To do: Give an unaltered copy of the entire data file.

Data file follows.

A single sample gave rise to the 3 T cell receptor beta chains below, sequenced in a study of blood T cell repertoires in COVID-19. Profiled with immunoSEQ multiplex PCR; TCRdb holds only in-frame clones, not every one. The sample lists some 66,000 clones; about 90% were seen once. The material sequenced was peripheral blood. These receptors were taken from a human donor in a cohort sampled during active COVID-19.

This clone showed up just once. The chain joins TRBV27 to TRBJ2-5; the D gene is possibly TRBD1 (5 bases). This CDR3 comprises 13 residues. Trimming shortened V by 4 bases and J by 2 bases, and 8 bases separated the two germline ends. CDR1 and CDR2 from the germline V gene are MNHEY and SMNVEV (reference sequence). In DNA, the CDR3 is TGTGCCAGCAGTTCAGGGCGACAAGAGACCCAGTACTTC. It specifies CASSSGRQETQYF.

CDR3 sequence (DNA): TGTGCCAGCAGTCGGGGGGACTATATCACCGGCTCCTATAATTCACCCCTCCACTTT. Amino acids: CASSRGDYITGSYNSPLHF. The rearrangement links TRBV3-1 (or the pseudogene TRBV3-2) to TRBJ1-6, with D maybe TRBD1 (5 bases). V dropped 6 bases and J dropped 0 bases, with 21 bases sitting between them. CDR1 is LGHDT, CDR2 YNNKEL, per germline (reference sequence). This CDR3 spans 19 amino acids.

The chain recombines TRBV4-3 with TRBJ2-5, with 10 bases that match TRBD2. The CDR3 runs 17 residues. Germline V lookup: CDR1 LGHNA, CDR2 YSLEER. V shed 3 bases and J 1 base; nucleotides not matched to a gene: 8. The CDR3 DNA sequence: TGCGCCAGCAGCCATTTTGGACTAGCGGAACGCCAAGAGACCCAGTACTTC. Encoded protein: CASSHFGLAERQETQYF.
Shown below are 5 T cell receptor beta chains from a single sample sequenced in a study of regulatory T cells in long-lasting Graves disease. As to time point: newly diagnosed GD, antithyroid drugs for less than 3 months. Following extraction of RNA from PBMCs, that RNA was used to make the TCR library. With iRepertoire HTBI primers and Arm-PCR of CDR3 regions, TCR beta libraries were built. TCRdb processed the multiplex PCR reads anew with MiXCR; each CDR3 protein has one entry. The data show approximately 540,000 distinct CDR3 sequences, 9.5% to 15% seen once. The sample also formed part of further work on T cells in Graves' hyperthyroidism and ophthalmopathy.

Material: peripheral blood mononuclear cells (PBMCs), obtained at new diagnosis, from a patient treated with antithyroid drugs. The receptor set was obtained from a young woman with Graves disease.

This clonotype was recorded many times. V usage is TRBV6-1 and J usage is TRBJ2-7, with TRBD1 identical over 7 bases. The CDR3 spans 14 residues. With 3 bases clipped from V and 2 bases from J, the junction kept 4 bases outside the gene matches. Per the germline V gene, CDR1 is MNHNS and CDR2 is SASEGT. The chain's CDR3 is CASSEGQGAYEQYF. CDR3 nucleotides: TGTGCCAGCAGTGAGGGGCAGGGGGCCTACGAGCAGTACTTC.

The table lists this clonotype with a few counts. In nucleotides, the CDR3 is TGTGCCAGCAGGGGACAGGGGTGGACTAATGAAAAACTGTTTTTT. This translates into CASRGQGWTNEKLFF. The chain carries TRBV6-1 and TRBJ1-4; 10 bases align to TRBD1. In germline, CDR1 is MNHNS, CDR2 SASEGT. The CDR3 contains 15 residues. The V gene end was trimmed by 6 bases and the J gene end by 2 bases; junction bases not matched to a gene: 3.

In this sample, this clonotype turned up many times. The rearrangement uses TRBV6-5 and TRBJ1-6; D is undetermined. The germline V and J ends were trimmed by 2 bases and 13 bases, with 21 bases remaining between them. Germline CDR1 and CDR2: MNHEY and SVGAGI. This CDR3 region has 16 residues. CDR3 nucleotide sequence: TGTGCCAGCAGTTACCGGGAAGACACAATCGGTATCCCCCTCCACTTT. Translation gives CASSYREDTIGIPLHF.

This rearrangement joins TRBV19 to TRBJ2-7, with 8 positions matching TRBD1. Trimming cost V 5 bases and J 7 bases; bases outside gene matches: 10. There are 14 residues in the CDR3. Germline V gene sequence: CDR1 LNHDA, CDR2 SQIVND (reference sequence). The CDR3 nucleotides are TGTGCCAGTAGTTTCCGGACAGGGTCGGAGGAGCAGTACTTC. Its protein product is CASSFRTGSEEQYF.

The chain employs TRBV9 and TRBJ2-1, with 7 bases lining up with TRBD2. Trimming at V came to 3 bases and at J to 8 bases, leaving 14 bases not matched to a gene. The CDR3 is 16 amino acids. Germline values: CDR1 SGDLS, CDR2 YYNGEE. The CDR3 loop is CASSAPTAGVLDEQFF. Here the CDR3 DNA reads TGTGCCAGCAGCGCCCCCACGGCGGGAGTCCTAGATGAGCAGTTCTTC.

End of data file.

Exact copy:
A single sample gave rise to the 3 T cell receptor beta chains below, sequenced in a study of blood T cell repertoires in COVID-19. Profiled with immunoSEQ multiplex PCR; TCRdb holds only in-frame clones, not every one. The sample lists some 66,000 clones; about 90% were seen once. The material sequenced was peripheral blood. These receptors were taken from a human donor in a cohort sampled during active COVID-19.

This clone showed up just once. The chain joins TRBV27 to TRBJ2-5; the D gene is possibly TRBD1 (5 bases). This CDR3 comprises 13 residues. Trimming shortened V by 4 bases and J by 2 bases, and 8 bases separated the two germline ends. CDR1 and CDR2 from the germline V gene are MNHEY and SMNVEV (reference sequence). In DNA, the CDR3 is TGTGCCAGCAGTTCAGGGCGACAAGAGACCCAGTACTTC. It specifies CASSSGRQETQYF.

CDR3 sequence (DNA): TGTGCCAGCAGTCGGGGGGACTATATCACCGGCTCCTATAATTCACCCCTCCACTTT. Amino acids: CASSRGDYITGSYNSPLHF. The rearrangement links TRBV3-1 (or the pseudogene TRBV3-2) to TRBJ1-6, with D maybe TRBD1 (5 bases). V dropped 6 bases and J dropped 0 bases, with 21 bases sitting between them. CDR1 is LGHDT, CDR2 YNNKEL, per germline (reference sequence). This CDR3 spans 19 amino acids.

The chain recombines TRBV4-3 with TRBJ2-5, with 10 bases that match TRBD2. The CDR3 runs 17 residues. Germline V lookup: CDR1 LGHNA, CDR2 YSLEER. V shed 3 bases and J 1 base; nucleotides not matched to a gene: 8. The CDR3 DNA sequence: TGCGCCAGCAGCCATTTTGGACTAGCGGAACGCCAAGAGACCCAGTACTTC. Encoded protein: CASSHFGLAERQETQYF.
Shown below are 5 T cell receptor beta chains from a single sample sequenced in a study of regulatory T cells in long-lasting Graves disease. As to time point: newly diagnosed GD, antithyroid drugs for less than 3 months. Following extraction of RNA from PBMCs, that RNA was used to make the TCR library. With iRepertoire HTBI primers and Arm-PCR of CDR3 regions, TCR beta libraries were built. TCRdb processed the multiplex PCR reads anew with MiXCR; each CDR3 protein has one entry. The data show approximately 540,000 distinct CDR3 sequences, 9.5% to 15% seen once. The sample also formed part of further work on T cells in Graves' hyperthyroidism and ophthalmopathy.

Material: peripheral blood mononuclear cells (PBMCs), obtained at new diagnosis, from a patient treated with antithyroid drugs. The receptor set was obtained from a young woman with Graves disease.

This clonotype was recorded many times. V usage is TRBV6-1 and J usage is TRBJ2-7, with TRBD1 identical over 7 bases. The CDR3 spans 14 residues. With 3 bases clipped from V and 2 bases from J, the junction kept 4 bases outside the gene matches. Per the germline V gene, CDR1 is MNHNS and CDR2 is SASEGT. The chain's CDR3 is CASSEGQGAYEQYF. CDR3 nucleotides: TGTGCCAGCAGTGAGGGGCAGGGGGCCTACGAGCAGTACTTC.

The table lists this clonotype with a few counts. In nucleotides, the CDR3 is TGTGCCAGCAGGGGACAGGGGTGGACTAATGAAAAACTGTTTTTT. This translates into CASRGQGWTNEKLFF. The chain carries TRBV6-1 and TRBJ1-4; 10 bases align to TRBD1. In germline, CDR1 is MNHNS, CDR2 SASEGT. The CDR3 contains 15 residues. The V gene end was trimmed by 6 bases and the J gene end by 2 bases; junction bases not matched to a gene: 3.

In this sample, this clonotype turned up many times. The rearrangement uses TRBV6-5 and TRBJ1-6; D is undetermined. The germline V and J ends were trimmed by 2 bases and 13 bases, with 21 bases remaining between them. Germline CDR1 and CDR2: MNHEY and SVGAGI. This CDR3 region has 16 residues. CDR3 nucleotide sequence: TGTGCCAGCAGTTACCGGGAAGACACAATCGGTATCCCCCTCCACTTT. Translation gives CASSYREDTIGIPLHF.

This rearrangement joins TRBV19 to TRBJ2-7, with 8 positions matching TRBD1. Trimming cost V 5 bases and J 7 bases; bases outside gene matches: 10. There are 14 residues in the CDR3. Germline V gene sequence: CDR1 LNHDA, CDR2 SQIVND (reference sequence). The CDR3 nucleotides are TGTGCCAGTAGTTTCCGGACAGGGTCGGAGGAGCAGTACTTC. Its protein product is CASSFRTGSEEQYF.

The chain employs TRBV9 and TRBJ2-1, with 7 bases lining up with TRBD2. Trimming at V came to 3 bases and at J to 8 bases, leaving 14 bases not matched to a gene. The CDR3 is 16 amino acids. Germline values: CDR1 SGDLS, CDR2 YYNGEE. The CDR3 loop is CASSAPTAGVLDEQFF. Here the CDR3 DNA reads TGTGCCAGCAGCGCCCCCACGGCGGGAGTCCTAGATGAGCAGTTCTTC.